“It is a dangerous, unprecedented bill, because the kind of censorship it aims to impose was never even the case under the military dictatorship of General Zia-ul-Haq in the 1980s,” Dr. Yaqoob Khan Bangash, an educationist, historian and Assistant Professor at the Information Technology University in Lahore, observed of the Punjab Tahaffuz-e-Bunyad-e-Islam Bill. “It is poised to not only wreck the publishing industry but also to put an end to free thinking, let along any kind of thinking in Punjab.”
On July 29, rights activists expressed their reservations over the passage of the bill, calling into question the bill’s legitimacy in the face of it violating a number of fundamental rights enshrined in the Constitution of Pakistan of 1973. Concerned groups called attention to vesting immense arbitrary, unfettered and unilateral power in the DGPR in breach of reasonable restrictions that can be imposed on the right to freedom of speech (Article 19) under the Constitution.
The function of the DGPR is relegated to the publicity of and public relations for the Punjab Government, and as such there was no legal rationale for the DGPR to be granted official competence to make determinations on the concerns laid out in the bill. Moreover, arbitrary confiscation of books (as the ambiguous wording of the bill makes it difficult to ascertain the criteria under which publications may be seized by the DGPR), and the DGPR’s role in meting out judgments as per their discretion on the matter, is violative of Article 10A (right to fair trial).
The ambiguous wording of the bill, in which “objectionable material” is referenced but not defined in precise terms, may empower discrimination against minority groups, as the lack of a mechanism of checks and balances against discrimination and prejudice will abet the abuse and misapplication of the powers of the bill, resulting in grave violations of Article 25 (equality of citizens).To impede printing, importing, publishing and distributing books that are considered prejudicial to state interests, religion or sectarian harmony, or found to contain objectionable content, is also contrary to Articles 19 (freedom of speech), 19A (right to information) and 25A (right to education).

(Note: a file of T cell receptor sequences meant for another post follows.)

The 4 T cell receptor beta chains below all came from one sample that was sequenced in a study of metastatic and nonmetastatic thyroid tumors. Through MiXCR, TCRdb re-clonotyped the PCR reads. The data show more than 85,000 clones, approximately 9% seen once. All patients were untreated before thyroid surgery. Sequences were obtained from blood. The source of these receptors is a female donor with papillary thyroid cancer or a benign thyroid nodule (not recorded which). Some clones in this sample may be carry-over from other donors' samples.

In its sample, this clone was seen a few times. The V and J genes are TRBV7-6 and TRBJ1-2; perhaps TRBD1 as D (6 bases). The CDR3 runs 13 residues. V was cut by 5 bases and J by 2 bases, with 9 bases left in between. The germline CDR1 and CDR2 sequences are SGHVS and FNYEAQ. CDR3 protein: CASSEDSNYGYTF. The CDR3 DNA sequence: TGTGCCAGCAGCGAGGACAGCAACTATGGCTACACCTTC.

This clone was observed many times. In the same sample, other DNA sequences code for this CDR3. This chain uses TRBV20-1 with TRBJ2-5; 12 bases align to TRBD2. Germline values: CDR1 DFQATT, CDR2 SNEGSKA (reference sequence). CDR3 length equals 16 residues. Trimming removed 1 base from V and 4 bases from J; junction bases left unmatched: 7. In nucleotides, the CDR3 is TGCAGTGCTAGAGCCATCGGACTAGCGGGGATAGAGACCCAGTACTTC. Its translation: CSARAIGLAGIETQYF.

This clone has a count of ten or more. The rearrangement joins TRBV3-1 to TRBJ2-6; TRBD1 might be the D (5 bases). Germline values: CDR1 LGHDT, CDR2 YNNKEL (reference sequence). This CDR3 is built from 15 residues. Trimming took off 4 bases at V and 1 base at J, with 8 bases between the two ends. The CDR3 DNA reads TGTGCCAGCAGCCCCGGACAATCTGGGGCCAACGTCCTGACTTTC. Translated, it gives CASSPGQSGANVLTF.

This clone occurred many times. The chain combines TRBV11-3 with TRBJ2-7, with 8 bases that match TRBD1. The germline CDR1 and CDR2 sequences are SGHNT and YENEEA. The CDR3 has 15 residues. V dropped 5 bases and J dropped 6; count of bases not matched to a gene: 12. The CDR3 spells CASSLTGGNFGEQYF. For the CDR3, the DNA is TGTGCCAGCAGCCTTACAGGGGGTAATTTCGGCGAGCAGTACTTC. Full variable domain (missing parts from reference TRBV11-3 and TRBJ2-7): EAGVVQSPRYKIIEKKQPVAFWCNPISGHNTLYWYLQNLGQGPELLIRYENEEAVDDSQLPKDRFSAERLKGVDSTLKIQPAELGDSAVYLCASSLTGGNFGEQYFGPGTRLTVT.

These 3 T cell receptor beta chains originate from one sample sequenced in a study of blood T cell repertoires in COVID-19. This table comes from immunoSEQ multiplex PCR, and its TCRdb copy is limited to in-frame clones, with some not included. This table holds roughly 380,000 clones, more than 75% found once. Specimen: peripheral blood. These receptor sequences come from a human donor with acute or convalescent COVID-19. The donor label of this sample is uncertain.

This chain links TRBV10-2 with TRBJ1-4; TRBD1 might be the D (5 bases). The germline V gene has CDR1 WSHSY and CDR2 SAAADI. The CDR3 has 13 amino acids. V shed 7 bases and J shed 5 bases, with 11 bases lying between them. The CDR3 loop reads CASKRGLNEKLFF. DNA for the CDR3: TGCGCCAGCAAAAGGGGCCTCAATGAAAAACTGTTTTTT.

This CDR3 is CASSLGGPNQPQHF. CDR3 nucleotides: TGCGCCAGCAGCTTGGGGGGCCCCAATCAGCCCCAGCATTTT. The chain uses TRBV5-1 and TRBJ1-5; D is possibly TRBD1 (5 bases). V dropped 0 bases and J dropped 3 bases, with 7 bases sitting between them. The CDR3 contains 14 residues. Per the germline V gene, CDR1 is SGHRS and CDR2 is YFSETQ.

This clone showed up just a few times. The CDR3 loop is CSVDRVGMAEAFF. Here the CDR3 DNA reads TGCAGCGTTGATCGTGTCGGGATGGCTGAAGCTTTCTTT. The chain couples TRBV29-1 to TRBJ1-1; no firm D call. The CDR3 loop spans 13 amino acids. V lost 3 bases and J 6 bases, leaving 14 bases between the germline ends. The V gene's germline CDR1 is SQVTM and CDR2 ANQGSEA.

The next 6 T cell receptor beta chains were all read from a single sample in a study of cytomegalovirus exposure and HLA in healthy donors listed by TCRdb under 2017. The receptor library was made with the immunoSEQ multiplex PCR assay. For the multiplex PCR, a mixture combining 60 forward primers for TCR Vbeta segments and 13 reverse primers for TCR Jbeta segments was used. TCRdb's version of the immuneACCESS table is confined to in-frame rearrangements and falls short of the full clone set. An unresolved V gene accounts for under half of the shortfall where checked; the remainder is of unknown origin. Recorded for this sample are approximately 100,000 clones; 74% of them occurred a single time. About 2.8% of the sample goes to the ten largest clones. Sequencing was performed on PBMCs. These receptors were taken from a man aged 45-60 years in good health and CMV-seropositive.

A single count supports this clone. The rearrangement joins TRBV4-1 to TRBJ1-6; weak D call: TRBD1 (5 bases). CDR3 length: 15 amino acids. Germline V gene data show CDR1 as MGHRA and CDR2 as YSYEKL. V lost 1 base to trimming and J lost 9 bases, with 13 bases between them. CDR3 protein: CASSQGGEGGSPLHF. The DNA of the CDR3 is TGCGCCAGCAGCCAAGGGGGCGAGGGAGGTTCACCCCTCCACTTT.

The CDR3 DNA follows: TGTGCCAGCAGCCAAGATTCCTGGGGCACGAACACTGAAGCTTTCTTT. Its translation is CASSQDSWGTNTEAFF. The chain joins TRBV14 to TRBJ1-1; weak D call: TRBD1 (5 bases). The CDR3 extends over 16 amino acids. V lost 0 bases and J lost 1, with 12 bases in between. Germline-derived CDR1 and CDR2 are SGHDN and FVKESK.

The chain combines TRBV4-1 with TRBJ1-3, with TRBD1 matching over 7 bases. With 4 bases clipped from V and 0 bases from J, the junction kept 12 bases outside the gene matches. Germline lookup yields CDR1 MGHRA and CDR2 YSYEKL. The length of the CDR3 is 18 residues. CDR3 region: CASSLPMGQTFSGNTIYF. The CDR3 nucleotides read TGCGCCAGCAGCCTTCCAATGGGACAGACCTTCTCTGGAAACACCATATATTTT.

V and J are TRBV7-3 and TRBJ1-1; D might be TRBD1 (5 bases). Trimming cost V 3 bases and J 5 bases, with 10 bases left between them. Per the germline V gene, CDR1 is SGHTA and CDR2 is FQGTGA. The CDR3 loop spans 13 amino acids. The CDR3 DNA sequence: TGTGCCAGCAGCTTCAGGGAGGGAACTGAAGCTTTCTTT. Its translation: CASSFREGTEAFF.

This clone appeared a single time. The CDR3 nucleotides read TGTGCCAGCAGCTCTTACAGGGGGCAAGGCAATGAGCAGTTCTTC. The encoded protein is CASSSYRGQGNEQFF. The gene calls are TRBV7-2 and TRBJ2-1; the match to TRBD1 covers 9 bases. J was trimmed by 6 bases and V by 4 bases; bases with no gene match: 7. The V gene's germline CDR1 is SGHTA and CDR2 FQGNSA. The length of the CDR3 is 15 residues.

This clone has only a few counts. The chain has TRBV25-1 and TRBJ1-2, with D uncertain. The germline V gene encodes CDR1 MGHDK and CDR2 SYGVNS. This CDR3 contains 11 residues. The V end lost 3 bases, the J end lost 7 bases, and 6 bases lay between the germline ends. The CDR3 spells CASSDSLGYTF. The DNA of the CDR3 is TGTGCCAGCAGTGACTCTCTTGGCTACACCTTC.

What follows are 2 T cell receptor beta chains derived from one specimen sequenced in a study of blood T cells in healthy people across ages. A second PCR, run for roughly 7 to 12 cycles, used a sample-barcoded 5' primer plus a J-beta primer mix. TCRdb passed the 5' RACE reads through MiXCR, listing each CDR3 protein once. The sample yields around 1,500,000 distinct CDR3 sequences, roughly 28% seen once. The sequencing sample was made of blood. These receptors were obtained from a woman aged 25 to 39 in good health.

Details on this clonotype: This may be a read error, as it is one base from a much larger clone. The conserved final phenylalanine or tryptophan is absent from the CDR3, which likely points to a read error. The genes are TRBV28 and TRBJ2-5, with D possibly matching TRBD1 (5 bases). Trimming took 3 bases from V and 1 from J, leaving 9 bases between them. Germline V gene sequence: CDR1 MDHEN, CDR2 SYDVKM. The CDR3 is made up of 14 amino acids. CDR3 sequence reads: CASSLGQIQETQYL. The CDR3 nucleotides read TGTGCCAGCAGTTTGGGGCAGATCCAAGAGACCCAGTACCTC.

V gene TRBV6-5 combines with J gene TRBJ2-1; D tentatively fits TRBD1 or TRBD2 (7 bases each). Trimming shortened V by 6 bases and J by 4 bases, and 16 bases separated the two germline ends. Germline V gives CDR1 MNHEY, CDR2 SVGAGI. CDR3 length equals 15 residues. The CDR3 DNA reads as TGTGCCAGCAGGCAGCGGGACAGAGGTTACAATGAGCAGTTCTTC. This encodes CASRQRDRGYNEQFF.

Dr. Yaqoob Khan Bangash noted that the inclusion of restricting imports of books is a particularly bizarre clause of the bill, as no foreign publisher would print a version of an already existing book specific to Pakistan’s demands. The end result may be a literal embargo of information that allows the world to make strides in progress, but leaves Pakistan, especially Punjab, stuck in the past.
“If this bill becomes a law, it will most certainly halt critical thinking, it will create very narrowly constructed, prejudiced minds,” he lamented. “The controls it is trying to usher in will close the minds of people in this province, and even perhaps the rest of Pakistan. People will only read, view and write what is acceptable to the government – it would kill all critical and free thinking in Punjab. And when it does, it will create large swathes of useless human beings. If one does not indulge in critical thinking, in debate, controversy, and thinking outside the box, how will we bring up our coming generations?
The bill is couched in religious language in a misguided attempt to protect religious sentiments as well as the sentiments of the establishment, however the sustained outcry from the Shia community is proof that minority communities are threatened by the legislature. Rather than safeguard sectarian harmony, the bill may instead promote sectarian tensions and violence, especially against marginalized and minority communities which the bill does not extend its protections to.
Civil society organisations and rights activists have demanded that in lieu of the various tenants of the Constitution that the Punjab Tahaffuz-i-Bunyad-i-Islam Bill 2020 denigrates, the Punjab Assembly should submit its justification for drawing up and passing the bill. Seeing as there is no viable rationale for the existence of this bill, they have called upon the Punjab Assembly to rescind the legislature.